#### 3.2. Bistability of Necker Cubes and Cue Combination

Necker cubes are usually perceived as bi-stable, three-dimensional cubes. This is remarkable, because screen cues, as well as linear perspective and image symmetry signal that the retinal shape represents a two-dimensional shape on the screen. Just two cues, namely object symmetry and angular orthogonality, favor a three-dimensional interpretation of the retinal shape. Perceptual dominance of the 3D shape implies that the visual system ignores reliable cues to a 2D shape in favor of ambiguous and, therefore, unreliable cues to 3D shape. The cues are ambiguous, because they are uncertain about the orientation of the cube. This reasoning challenges the view that perceptual judgments derived from cues are weighted by the inverse of the variance of each of the cues [32–36]. Cue combination and maximum-likelihood estimation have been presented as convincing evidence for a probabilistic approach in perception [32,37–42]. Cue combination and weighting may be limited to shapes for which cues signal relatively small differences. Necker cubes illustrate that the visual system can disengage reliable and strong cues, such as binocular disparity and linear perspective, if these cues specify very different 2D shapes. Selective disengagement of cues may be the mechanism that underlies the success of 2D images in ancient, as well as modern civilizations.

#### 3.3. Neural Coding of Slant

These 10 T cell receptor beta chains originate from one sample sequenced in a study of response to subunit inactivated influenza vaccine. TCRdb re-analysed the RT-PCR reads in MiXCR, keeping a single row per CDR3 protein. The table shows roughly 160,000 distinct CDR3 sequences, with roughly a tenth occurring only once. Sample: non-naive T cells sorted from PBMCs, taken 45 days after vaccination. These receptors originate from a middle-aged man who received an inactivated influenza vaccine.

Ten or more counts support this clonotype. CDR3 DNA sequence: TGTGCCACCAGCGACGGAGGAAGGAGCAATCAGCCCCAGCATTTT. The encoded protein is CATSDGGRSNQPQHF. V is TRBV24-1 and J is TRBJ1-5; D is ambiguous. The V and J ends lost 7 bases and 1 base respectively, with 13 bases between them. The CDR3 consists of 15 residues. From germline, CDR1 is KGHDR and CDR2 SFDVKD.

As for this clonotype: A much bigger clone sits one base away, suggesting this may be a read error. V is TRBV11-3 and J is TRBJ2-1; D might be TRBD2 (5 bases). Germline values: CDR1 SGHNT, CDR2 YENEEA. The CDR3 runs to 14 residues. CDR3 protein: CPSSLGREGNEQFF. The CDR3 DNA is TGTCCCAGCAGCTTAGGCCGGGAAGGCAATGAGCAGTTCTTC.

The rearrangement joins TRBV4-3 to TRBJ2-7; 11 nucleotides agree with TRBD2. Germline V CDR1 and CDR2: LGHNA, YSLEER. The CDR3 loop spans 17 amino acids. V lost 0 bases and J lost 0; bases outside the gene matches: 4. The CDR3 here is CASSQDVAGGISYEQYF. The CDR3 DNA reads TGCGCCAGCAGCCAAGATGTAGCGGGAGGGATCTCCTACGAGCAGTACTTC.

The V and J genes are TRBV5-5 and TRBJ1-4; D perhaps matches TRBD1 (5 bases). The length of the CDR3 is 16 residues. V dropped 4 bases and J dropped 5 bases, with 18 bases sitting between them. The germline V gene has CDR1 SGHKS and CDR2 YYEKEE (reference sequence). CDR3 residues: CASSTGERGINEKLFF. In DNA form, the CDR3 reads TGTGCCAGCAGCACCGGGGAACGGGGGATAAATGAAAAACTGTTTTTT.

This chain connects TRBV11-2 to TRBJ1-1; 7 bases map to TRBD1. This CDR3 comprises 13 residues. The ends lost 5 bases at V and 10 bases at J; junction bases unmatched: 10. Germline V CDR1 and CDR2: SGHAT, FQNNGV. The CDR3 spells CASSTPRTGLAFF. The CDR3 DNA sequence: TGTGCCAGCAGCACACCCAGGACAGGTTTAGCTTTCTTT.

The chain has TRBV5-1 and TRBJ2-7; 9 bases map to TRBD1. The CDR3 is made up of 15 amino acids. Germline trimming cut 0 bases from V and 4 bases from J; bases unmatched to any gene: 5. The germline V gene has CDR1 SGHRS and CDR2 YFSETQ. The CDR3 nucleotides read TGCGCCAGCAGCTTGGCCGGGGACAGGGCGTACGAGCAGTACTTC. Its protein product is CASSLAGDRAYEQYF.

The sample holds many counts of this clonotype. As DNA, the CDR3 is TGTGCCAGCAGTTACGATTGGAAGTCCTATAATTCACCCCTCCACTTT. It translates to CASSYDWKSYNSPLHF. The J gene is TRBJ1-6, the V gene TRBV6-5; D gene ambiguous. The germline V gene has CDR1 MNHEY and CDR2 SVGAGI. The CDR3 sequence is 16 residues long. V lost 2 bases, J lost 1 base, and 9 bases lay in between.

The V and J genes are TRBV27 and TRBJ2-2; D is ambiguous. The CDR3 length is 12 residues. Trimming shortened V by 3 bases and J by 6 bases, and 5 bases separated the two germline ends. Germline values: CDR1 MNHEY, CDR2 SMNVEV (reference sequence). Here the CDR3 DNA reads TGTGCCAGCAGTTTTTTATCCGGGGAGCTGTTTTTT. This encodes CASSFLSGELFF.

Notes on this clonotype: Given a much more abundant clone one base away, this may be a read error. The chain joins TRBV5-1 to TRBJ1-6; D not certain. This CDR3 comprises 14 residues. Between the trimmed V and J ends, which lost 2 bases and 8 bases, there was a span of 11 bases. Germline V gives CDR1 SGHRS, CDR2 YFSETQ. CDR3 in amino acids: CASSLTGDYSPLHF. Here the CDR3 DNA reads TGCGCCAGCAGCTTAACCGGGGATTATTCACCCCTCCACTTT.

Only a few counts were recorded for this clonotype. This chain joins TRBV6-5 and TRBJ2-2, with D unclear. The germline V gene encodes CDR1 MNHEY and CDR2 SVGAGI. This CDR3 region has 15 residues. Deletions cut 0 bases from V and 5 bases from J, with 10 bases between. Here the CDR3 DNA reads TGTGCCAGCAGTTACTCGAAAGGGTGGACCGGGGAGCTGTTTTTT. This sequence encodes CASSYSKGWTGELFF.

In a recent study, I proposed that processing of perspective convergence occurs at an early stage in the visual cortex [21]. The proposal came from agreement between levels of precision measured for orientation discrimination and slant. Similar levels of precision and the fact that slant is seen in stimuli as simple as consisting of only two abutting line elements suggests that the oblique-angle cue is processed early in the visual cortex, too. Neural measurements of high precision made early in the visual cortex argues for the presence of local, neural detectors of slant. Slant detectors using perspective convergence and oblique angles as input would be a logical first stage for the processing of three-dimensional shape in view of the presence of the abundance of neurons selective for the orientation of visual lines and edges in V1 [43–47]. If such detectors indeed exist, the one-to-two relationship between oblique angles and slant implies that positive and negative slants are signaled by separate groups of oblique-angle detectors. The asymmetry in the durations of bistability experienced by a few subjects and the asymmetry between the gains of the fits support separate groups of detectors. The fact that percepts of positive and negative slant do not co-exist could be the result of a process of mutual inhibition between opponent slant detectors. The suggestion for two groups of competing slant detectors fits in nicely with the results from EEG recordings made during viewing of ambiguous Necker cubes and lattices [48–50]. EEG paradigm allowing time-resolved EEG measurement during endogenous perceptual reversals revealed a chain of ERP correlates beginning with an early occipital positivity at around 130 ms (RP, reversal positivity). RP was preceded by a stimulus-size-related P100 at around 100 ms. The RP was percept-related and largely unaffected by stimulus size. The authors concluded that the results indicate that low-level visual processing (related to stimulus size) and high-level processing (related to perceptual reversal) occur in close spatial and temporal vicinity. The characteristics of the suggested oblique-angle detectors would nicely explain the results of Kornmeier and Bach [49]. The two competing groups of detectors receive almost equal input during viewing of ambiguous Necker cubes. The dominance of one percept over the other may result from an imbalance (different initial states, noise, different gains) between the competing groups. Building up of the imbalance to a certain threshold may explain the time delay of 30 ms between P100 and RP.